CLAYTON — A controversial measure to bar landlords from discriminating against renters who use housing vouchers appears to be stalled because of recent vacancies on the St. Louis County Council.
First-term Councilwoman Lisa Clancy, D-5th District, last month introduced a measure to add “source of income” to the list of protected categories in the county’s fair housing code. If adopted, the change would make it easier for people who participate in the Housing Choice Voucher program — still widely known as “Section 8” — to find places to live in the county.
Her proposal, Clancy says, aligns with efforts launched after the fatal shooting of Michael Brown to make the St. Louis region more inclusive and equitable.
“As an elected leader, I feel I have a mandate to act on that,” Clancy told the Post-Dispatch.
Housing choice vouchers enable low-income tenants to shop for housing on the private rental market. But the program works only if landlords accept the vouchers — and most do not.
In St. Louis County, there are about 6,400 housing units where vouchers are accepted, according to data provided by the Housing Authority of St. Louis County. Nearly two-thirds are located in eight ZIP code areas in North County, stretching from Florissant to Spanish Lake.
Underscoring the concentration of subsidized housing, one of those ZIP code areas — 63136 — has five times as many Section 8 units as does all of St. Louis County south of Highway 40 (Interstate 64). Canfield Green, one of several large apartment complexes in the 63136 area, is where Brown was shot on Aug. 9, 2014 by a Ferguson police officer, setting off months of civil unrest.
The concentration of subsidized housing also has racial implications. In St. Louis County, 93 percent of housing voucher recipients are black, according to the most recent data available from the U.S. Department of Housing and Urban Development. About 24 percent of the county’s population is black, Census data shows.
Proponents of income anti-discrimination legislation, like Clancy’s, say such laws can increase the likelihood that voucher-holders will find housing in stable, safe neighborhoods instead of in neighborhoods with concentrated poverty.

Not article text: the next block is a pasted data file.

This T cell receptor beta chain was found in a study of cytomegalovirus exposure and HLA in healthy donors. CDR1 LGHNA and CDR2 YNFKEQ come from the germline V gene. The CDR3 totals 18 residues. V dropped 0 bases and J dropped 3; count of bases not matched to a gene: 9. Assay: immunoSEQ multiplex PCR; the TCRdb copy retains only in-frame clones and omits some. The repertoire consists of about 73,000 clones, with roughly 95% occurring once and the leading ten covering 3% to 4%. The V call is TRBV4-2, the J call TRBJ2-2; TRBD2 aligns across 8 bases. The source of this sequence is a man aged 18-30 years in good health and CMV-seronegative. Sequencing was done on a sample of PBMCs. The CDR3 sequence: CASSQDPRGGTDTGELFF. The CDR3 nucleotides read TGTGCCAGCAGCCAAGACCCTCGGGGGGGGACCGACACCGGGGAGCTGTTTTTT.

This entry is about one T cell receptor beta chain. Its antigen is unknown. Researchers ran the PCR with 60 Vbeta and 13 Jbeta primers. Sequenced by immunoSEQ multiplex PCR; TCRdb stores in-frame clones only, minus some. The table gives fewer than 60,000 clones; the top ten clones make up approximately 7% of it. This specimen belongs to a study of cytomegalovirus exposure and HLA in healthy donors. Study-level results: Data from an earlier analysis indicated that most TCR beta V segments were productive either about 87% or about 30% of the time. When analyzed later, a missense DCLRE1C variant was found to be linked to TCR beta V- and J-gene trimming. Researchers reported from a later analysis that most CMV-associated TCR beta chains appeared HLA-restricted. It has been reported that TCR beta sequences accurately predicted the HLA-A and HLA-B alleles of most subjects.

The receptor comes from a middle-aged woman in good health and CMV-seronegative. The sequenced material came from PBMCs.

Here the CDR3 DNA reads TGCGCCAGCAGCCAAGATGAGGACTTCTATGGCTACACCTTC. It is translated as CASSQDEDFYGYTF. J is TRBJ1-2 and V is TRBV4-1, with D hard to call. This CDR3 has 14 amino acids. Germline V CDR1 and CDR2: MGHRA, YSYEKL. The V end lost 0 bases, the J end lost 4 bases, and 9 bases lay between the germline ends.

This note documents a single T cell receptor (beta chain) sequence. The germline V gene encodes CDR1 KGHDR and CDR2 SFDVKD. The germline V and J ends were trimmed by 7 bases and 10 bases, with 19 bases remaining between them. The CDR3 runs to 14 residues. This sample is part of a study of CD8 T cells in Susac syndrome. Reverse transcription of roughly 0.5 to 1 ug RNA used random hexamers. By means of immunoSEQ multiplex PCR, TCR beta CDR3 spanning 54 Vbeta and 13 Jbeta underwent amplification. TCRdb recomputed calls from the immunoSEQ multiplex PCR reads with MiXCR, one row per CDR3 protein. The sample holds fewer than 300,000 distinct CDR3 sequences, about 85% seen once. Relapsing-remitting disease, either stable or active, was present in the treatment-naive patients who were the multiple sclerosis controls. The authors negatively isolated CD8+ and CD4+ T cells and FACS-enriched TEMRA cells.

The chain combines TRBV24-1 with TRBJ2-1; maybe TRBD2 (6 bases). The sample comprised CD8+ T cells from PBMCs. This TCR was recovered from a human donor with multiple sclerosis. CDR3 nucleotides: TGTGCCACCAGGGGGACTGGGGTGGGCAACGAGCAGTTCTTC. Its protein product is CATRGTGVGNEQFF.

Research has shown moving to an area with less crime, more neighborhood amenities and better schools can improve life outcomes for children of low-income parents. According to the HUD data, 63 percent of vouchers in St. Louis County go to single mothers.
Clancy’s bill also specifies other legal sources of income that would be protected, including HUD Veteran Affairs vouchers, subsidies for those living with physical or mental disabilities or short-term rental assistance funds, such as Rapid Re-Housing, which are meant to address homelessness.
St. Louis city has a law similar to the one Clancy proposed, but the problem is still common and widespread in the city. City officials cite a knowledge gap with both landlords and tenants as the problem; some landlords say they were never informed about the law, and tenants may not know who to talk to when it happens, or what this type of discrimination looks like.
The Housing Choice Voucher program serves 2.2 million households in the U.S., according to the Center on Budget and Policy Priorities. About 13,000 of those households are in St. Louis city and county. Waiting lists for vouchers at both housing authorities are currently closed.
The St. Louis County Affordable Housing Trust Fund Task Force released a set of recommendations in April, meant to guide stakeholders and officials on how to best meet the area’s housing needs. One of the recommendations includes the county’s adoption of a law like Clancy’s.
According to the report:“Stakeholder survey results identified housing choice vouchers as the top housing service or benefit that is effective but too scarce. However, according to pilot work with housing choice vouchers and helping low-income families move to areas of opportunity, the Task Force learned that discrimination plays a role in where renters can live.”
Clancy introduced her bill before County Executive Steve Stenger was indicted and resigned. Council Chairman Sam Page succeeded Stenger, and Page appointed councilwoman Hazel Erby to a job in his administration. The moves left the county council with two vacancies and a Republican majority.
While she’s unsure what kind of support the bill will get from other council members, Clancy said she’s noticed a “groundswell” of community support.